Follow up telephone calls (or email) also let me know that you're serious about employment. Don't think that you will be bothering the prospective employer. Sometimes employers get busy and cannot place the promising applicant right away. A follow up phone call lets me know that you're still interested, as well as jogs the memory about you.

A thank you note for the interview opportunity is also a nice touch. It lets me know you have manners and respect for me and my company.

While this list of "Things to Do" will not guarantee a job offer, I believe it will increase your odds of finding a position in much less time.

Nov 20, 2017

Easy and Inexpensive Ways to Look Better for a Job Interview

No matter what position you're applying for, your physical appearance matters a great deal in a job interview. This is, after all the very first impression managers get of you. And that ultimately becomes sort of the thesis you put forth regarding your personality and accomplishments -- everything that follows is just supporting material for that initial assertion.
So make it good, unless you want to spend the next hour sweating away trying to convince the guy on the other side of the desk that you are, in fact not as you appear. Follow these easy job interview appearance tips to boost your looks so they're worthy of the top-notch pro you really are.

Don't Cheap Out on Your Hair

You may go to BoRics or Supercuts most of the time for your haircut, but this isn't the time for such scrimping. It doesn't matter how great your outfit, if your hair isn't doing anything for your face, your style will fall flat in a job interview. And your personality will probably end up similarly lifeless without the confidence boost. So be smart -- spend the money on a more experienced pro to do your hair. If you're used to $12.00 haircuts, the cost of the good stuff may shock you. But trust me, it's an investment in your professionalism that will pay back handsomely.

Replace the Ragged Stuff

Got any of those nasty dress shirts with yellow stains under the armpits? Yuck. Toss 'em right in the trash. Granted, you're probably not going to take your jacket off in a job interview. But you still know those nasty spots are there. And it stunts your opinion of yourself and sabotages your confidence. You're worth the good stuff. And that goes for socks, undies, and whatever else you're putting on. This is the big game. Spend a few bucks to do it right.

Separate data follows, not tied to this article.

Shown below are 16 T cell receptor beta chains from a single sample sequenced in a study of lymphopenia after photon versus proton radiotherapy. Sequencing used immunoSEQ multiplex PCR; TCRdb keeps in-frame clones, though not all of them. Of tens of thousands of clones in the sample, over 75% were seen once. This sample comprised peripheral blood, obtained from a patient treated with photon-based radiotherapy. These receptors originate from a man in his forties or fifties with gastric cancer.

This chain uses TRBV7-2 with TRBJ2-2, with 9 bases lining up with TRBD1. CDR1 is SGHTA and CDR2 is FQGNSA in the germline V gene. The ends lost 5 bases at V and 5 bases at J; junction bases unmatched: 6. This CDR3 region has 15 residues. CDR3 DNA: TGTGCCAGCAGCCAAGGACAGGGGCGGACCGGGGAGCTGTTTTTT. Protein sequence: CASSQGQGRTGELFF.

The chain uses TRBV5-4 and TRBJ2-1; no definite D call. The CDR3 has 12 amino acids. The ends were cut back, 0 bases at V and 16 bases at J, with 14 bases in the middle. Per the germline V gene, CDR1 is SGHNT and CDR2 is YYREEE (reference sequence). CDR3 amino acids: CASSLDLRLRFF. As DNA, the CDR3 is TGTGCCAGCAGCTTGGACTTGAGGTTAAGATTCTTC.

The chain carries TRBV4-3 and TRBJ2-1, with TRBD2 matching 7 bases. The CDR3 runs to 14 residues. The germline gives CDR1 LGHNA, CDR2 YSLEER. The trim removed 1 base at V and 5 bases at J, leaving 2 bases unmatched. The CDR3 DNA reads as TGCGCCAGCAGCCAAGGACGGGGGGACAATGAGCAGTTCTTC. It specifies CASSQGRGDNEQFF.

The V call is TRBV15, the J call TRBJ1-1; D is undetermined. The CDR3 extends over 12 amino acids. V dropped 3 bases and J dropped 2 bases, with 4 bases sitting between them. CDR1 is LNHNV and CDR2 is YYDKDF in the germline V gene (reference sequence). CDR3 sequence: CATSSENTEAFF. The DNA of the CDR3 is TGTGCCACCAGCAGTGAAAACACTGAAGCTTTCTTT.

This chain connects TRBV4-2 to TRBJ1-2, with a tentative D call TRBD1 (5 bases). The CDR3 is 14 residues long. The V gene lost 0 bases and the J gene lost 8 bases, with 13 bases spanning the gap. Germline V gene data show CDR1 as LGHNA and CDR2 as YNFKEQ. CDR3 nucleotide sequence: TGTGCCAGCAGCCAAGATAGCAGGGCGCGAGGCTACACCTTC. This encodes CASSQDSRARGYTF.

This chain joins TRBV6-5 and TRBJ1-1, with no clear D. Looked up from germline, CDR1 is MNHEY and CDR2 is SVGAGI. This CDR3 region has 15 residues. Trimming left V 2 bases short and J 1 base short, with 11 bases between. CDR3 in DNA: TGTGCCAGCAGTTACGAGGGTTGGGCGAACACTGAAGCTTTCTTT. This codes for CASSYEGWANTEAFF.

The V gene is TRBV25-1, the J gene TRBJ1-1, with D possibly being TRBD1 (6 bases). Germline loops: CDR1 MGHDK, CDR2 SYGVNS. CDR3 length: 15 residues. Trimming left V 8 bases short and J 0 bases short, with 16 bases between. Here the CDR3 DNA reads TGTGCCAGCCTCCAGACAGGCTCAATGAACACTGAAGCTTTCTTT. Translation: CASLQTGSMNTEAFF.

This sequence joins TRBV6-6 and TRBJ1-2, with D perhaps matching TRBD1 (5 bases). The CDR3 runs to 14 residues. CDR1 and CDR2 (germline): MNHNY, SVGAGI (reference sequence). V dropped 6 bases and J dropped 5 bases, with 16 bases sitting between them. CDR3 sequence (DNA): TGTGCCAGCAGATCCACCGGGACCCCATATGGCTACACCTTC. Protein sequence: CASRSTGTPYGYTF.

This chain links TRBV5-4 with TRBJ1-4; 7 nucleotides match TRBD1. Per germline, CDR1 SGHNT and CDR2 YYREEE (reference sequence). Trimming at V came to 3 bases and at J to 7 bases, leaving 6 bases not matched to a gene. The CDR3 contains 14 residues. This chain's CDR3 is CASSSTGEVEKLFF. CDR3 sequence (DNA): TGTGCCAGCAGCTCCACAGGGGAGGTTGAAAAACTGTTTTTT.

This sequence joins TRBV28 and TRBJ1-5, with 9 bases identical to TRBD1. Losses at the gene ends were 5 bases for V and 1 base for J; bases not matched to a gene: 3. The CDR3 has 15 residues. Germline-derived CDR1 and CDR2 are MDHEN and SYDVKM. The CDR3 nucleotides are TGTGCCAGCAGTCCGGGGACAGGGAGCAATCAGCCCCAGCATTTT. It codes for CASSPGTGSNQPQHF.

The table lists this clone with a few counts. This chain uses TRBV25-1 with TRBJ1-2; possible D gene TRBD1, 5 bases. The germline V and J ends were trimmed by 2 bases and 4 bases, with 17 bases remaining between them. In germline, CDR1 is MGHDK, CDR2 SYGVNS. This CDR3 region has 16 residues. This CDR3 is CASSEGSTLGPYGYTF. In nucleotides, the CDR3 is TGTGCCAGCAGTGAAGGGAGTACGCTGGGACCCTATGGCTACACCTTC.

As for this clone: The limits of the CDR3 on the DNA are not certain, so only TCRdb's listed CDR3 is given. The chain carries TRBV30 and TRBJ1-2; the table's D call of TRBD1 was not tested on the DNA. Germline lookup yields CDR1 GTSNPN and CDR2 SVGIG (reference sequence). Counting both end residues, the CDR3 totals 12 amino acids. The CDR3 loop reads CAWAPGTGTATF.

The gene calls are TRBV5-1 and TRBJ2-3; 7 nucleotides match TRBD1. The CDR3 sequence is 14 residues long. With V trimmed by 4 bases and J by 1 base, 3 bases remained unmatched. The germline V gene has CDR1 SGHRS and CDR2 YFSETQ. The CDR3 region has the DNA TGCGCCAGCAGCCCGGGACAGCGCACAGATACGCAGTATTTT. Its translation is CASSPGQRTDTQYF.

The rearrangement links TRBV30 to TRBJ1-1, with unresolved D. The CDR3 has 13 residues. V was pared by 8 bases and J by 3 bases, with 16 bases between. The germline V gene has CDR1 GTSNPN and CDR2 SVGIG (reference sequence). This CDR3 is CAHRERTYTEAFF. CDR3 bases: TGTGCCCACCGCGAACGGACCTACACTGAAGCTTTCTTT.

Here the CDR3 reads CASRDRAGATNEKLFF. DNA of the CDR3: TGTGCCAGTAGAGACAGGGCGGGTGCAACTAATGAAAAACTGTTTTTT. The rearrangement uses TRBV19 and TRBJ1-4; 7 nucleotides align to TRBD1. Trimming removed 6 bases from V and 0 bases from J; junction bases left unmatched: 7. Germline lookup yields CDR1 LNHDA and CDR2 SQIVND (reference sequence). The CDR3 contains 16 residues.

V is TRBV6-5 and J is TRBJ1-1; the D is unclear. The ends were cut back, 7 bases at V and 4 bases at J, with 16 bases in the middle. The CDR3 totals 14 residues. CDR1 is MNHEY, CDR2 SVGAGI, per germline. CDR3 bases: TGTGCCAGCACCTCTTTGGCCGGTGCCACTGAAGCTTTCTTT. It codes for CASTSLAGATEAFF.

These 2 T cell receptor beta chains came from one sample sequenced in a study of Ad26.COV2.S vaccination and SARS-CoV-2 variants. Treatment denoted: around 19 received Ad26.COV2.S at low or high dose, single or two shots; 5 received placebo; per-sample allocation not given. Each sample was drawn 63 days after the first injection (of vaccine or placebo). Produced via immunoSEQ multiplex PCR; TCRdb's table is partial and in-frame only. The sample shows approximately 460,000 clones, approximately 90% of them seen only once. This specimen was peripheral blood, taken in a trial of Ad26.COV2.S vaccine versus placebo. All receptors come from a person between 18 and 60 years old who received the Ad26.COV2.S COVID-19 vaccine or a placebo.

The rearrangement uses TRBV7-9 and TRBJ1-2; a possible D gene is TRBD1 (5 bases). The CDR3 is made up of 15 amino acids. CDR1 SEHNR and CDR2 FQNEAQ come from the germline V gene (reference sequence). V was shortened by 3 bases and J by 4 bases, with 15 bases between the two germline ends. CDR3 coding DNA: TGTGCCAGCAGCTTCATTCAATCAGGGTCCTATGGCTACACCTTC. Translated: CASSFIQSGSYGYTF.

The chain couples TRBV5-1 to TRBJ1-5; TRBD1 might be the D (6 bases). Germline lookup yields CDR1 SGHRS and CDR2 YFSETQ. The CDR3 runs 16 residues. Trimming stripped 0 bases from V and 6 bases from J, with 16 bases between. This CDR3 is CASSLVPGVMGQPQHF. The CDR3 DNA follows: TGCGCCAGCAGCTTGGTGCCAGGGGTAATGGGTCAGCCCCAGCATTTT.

Contemporary Suit

Suits don't go out of style all that quickly, especially for men. But nonetheless, you shouldn't expect to hang on years and years with the same one. Yeah, suits can be pricey. But you don't have to buy the best for a job interview. Just get one that's all wool, decent construction, and in appropriately conservative colors like navy, black, or gray. Watch the sales. If you shop carefully and buy ahead of time when you can be patient, you can usually see $500 suits for around half that. (June is typically a great month for suit sales.) Again, it's an investment that will quickly pay back.

Update With a Tie

If you absolutely can't afford a new suit, a great way to update on a budget is by pairing your old suit with a more contemporary new tie. To that add a fresh new dress shirt, send your old suit to the cleaners and you'll be surprised at how much more polished that six-year-old suit can look.

See Your Tailor

Maybe your body has changed (for better or worse) since the last time you pulled out your job interview suit. Or maybe you recently bought a set of suit separates that fit sort of okay off the rack. Whatever the case, bring your clothes to a tailor to have them fitted into precise shape to flatter your body. It's not really all that expensive, and the extra snap it adds to your look can make the difference. And while you're at the tailors, have them fix any rips, loose buttons, or pulled stitches. Such details can really make or break a first impression.

Cleaned and Pressed

You'll be amazed at what just sending things to the cleaners can do for your appearance and confidence in a job interview. Clothes that are cleaned and pressed are sharper, crisper, and way more professional. Get your dress shirts professionally cleaned too, rather than trying to do them yourself. It only costs a couple bucks and it looks a lot better. It also saves you time and stress fussing with ironing.

Polished Shoes

Don't miss this key detail. Whip your shoes into shape so they pop. It doesn't take but a second and it costs practically nothing. And it can make an important difference as you meet and greet the interviewer; he's unconsciously taking in all the details about you, and this can be a big one for some managers.

Do Your Best, Smile, and Forget About How You Look

Follow these tips, do your best, and then don't give it another thought. You want to look your best. But whatever your appearance is like, smile and remember that a great personality can take much of the attention off your looks in any job interview.